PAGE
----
Neonatal Outcomes in Very Preterm Infants With Severe Congenital Heart Defects: An International Cohort Study

International Network for Evaluation of Outcomes in Neonates (iNeo) Investigators* †, Mikael Norman, Stellan Håkansson, Satoshi Kusuda, Maximo Vento, Liisa Lehtonen, Brian Reichman, Brian A Darlow, Mark Adams, Dirk Bassler, Tetsuya Isayama, Franca Rusconi, Shoo Lee, Kei Lui, Junmin Yang, Prakesh S Shah, Outi Tammela

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Background Very preterm infants are at high risk of death or severe morbidity. The objective was to determine the significance of severe congenital heart defects (CHDs) for these risks. Methods and Results This cohort study included infants from 10 countries born from 2007-2015 at 24 to 31 weeks' gestation with birth weights <1500 g. Severe CHDs were defined by International Classification of Diseases, Ninth Revision (ICD-9) and Tenth (ICD-10) codes and categorized as those compromising systemic output, causing sustained cyanosis, or resulting in congestive heart failure. The primary outcome was in-hospital mortality. Secondary outcomes were neonatal brain injury, necrotizing enterocolitis, bronchopulmonary dysplasia, and retinopathy of prematurity. Adjusted and propensity score-matched odds ratios (ORs) were calculated. Analyses were stratified by type of CHD, gestational age, and network. A total of 609 (0.77%) infants had severe CHD and 76 371 without any malformation served as controls. The mean gestational age and birth weight were 27.8 weeks and 1018 g, respectively. The mortality rate was 18.6% in infants with CHD and 8.9% in controls (propensity score-matched OR, 2.30; 95% CI, 1.61-3.27). Severe CHD was not associated with neonatal brain injury, necrotizing enterocolitis, or retinopathy of prematurity, whereas the OR for bronchopulmonary dysplasia increased. Mortality was higher in all types, with the highest propensity score-matched OR (4.96; 95% CI, 2.11-11.7) for CHD causing congestive heart failure. While mortality did not differ between groups at <27 weeks' gestational age, adjusted OR for mortality in infants with CHD increased to 10.9 (95% CI, 5.76-20.70) at 31 weeks' gestational age. Rates of CHD and mortality differed significantly between networks. Conclusions Severe CHD is associated with significantly increased mortality in very preterm infants.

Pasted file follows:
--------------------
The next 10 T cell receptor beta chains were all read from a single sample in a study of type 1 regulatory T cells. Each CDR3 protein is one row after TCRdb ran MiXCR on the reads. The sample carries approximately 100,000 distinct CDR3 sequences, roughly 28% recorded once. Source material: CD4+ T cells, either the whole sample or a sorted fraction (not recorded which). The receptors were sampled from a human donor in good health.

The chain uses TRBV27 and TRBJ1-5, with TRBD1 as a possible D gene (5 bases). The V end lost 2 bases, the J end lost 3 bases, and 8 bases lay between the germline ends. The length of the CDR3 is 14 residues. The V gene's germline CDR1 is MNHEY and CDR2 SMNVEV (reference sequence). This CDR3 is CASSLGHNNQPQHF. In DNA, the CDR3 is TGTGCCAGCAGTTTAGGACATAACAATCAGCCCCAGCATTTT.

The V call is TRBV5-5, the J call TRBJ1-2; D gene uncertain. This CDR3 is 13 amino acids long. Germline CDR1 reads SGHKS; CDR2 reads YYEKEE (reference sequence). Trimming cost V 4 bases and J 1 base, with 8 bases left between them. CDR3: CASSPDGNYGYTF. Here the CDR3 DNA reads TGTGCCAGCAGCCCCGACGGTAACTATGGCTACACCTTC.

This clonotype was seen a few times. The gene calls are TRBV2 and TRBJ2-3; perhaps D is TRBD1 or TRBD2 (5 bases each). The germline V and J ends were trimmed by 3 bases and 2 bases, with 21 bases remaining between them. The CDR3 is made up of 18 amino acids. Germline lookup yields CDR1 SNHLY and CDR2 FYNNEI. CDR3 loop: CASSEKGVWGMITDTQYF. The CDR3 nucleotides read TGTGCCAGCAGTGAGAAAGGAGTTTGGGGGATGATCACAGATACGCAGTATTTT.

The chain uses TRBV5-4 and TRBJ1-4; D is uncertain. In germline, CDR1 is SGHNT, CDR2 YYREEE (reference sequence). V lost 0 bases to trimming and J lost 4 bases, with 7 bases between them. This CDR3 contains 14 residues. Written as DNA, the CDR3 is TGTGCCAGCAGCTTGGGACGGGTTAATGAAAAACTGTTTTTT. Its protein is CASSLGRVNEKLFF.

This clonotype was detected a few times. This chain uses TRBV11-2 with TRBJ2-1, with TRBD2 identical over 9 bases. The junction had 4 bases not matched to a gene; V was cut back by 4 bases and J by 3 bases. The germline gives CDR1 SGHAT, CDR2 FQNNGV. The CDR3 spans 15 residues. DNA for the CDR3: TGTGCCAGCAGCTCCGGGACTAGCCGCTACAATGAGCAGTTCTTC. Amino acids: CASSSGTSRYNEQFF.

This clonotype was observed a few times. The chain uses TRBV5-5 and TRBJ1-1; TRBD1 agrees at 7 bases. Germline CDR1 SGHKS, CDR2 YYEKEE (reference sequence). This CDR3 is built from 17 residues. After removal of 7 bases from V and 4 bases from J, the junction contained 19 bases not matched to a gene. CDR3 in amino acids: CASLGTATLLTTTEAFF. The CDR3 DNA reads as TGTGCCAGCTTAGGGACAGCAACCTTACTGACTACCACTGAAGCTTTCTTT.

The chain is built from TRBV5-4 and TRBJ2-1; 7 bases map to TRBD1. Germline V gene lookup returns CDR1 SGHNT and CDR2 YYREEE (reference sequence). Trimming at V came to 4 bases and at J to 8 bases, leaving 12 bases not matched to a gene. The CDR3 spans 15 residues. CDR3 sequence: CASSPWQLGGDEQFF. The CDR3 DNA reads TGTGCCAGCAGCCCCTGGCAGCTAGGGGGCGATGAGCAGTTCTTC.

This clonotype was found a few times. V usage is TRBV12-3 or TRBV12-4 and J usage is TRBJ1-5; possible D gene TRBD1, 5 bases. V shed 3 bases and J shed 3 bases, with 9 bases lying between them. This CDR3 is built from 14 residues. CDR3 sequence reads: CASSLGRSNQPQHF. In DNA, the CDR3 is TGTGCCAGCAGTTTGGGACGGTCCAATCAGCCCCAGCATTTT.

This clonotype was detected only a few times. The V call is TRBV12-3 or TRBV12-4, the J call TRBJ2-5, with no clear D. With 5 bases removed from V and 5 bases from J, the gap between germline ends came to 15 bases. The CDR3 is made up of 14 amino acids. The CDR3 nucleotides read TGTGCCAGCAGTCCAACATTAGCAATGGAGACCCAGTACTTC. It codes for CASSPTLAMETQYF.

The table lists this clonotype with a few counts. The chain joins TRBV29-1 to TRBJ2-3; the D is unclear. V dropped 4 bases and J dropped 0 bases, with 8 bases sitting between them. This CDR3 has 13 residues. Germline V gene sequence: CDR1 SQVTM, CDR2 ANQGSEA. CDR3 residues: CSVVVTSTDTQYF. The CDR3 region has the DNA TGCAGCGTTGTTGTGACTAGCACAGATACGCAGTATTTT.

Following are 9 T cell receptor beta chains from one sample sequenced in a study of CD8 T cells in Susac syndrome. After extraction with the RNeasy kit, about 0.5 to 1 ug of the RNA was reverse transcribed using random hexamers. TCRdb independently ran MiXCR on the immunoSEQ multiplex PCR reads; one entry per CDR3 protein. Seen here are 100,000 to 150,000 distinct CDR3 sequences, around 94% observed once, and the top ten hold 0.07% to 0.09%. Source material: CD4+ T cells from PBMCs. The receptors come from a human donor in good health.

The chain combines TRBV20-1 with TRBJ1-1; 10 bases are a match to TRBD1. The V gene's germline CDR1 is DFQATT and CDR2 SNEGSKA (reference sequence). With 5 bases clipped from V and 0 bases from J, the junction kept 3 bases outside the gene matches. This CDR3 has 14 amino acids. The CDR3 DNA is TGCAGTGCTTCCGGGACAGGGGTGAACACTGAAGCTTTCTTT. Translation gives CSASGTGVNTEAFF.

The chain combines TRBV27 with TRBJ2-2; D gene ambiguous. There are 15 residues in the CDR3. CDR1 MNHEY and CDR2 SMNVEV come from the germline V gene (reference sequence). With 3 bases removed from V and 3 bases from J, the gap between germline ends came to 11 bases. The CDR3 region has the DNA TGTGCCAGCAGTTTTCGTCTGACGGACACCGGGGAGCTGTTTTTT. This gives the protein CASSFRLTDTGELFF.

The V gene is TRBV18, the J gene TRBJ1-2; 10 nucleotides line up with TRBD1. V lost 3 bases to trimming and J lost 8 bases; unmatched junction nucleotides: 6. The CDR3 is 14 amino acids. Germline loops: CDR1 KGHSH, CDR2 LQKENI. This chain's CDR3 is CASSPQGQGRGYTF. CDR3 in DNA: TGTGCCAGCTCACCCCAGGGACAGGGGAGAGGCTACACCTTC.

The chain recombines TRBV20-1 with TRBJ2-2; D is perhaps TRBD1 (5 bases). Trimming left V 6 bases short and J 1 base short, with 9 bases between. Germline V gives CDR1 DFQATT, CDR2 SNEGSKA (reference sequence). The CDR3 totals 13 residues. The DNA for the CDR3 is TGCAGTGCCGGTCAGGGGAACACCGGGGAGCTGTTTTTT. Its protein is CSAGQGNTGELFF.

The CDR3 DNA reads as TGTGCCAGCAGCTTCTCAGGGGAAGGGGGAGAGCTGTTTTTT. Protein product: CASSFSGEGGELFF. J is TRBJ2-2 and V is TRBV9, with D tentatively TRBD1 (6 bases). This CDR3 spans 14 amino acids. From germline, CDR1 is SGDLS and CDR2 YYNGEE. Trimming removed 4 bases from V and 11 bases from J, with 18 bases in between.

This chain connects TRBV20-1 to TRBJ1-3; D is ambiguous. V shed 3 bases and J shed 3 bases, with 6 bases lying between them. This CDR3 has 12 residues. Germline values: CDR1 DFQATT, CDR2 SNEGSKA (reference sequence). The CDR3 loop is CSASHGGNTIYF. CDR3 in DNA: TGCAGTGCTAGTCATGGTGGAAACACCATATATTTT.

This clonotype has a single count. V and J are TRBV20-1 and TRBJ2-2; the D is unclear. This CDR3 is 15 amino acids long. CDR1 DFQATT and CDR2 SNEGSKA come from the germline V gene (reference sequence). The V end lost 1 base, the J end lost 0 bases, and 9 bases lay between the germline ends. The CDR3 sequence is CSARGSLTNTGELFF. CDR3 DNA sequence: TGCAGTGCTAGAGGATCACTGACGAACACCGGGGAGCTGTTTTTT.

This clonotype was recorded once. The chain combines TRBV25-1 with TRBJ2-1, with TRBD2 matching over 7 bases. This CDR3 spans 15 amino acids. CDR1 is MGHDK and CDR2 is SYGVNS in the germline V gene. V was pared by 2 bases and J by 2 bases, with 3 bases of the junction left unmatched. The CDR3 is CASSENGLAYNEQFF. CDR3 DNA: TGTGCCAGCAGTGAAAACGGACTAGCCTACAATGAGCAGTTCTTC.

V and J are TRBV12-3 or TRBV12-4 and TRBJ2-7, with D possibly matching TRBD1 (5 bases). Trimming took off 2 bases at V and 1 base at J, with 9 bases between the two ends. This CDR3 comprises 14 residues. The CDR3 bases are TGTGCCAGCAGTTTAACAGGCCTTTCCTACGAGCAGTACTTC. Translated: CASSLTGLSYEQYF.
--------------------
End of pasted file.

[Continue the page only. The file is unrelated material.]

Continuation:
Original languageEnglish
Pages (from-to)e015369
JournalJournal of the American Heart Association
Issue number5
Publication statusPublished - 3 Mar 2020
Publication typeA1 Journal article-refereed

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